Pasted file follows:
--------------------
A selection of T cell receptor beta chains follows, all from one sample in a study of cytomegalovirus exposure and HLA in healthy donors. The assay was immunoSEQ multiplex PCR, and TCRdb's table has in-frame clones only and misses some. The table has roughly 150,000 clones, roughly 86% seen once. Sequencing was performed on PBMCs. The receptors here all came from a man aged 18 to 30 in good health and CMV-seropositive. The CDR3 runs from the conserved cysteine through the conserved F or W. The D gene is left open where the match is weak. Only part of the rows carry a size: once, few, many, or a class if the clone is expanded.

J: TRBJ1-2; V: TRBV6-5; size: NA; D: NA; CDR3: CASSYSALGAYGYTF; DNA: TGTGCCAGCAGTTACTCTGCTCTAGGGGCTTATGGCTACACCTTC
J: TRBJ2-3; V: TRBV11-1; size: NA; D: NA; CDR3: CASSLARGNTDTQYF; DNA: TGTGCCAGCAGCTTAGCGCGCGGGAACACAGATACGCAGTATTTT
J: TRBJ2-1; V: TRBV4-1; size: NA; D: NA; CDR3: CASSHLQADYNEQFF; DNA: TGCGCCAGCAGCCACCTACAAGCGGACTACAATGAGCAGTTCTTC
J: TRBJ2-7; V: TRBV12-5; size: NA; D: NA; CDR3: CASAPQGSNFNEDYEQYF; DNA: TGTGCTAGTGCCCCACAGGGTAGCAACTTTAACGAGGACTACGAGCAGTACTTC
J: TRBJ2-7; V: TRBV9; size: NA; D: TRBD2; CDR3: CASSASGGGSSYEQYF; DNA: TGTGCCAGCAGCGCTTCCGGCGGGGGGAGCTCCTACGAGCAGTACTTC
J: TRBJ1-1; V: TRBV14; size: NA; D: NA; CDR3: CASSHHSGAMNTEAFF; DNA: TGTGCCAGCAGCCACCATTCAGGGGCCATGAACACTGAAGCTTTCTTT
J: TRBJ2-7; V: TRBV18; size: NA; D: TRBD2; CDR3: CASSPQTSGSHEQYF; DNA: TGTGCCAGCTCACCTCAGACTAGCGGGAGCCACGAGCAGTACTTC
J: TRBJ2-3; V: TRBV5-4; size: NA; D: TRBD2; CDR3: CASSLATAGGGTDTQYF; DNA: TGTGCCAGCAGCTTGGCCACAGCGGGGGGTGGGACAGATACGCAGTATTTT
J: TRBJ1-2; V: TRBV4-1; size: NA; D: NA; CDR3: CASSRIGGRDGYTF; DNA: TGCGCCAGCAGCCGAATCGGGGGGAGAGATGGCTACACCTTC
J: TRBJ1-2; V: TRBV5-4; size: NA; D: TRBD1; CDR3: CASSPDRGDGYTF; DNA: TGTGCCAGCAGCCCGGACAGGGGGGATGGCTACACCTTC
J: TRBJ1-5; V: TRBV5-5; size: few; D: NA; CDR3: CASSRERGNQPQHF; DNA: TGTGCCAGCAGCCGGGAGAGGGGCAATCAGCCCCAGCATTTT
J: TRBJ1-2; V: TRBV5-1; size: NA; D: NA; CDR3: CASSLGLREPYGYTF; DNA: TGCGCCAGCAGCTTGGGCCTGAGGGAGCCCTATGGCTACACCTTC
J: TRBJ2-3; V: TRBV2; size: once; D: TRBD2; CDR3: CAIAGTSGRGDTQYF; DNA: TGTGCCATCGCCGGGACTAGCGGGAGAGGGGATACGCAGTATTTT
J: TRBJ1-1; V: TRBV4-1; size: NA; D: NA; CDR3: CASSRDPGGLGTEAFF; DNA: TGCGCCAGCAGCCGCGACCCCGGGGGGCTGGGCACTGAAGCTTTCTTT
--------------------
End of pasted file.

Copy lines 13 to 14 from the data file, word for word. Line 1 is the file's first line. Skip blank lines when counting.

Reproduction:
J: TRBJ1-2; V: TRBV5-1; size: NA; D: NA; CDR3: CASSLGLREPYGYTF; DNA: TGCGCCAGCAGCTTGGGCCTGAGGGAGCCCTATGGCTACACCTTC
J: TRBJ2-3; V: TRBV2; size: once; D: TRBD2; CDR3: CAIAGTSGRGDTQYF; DNA: TGTGCCATCGCCGGGACTAGCGGGAGAGGGGATACGCAGTATTTT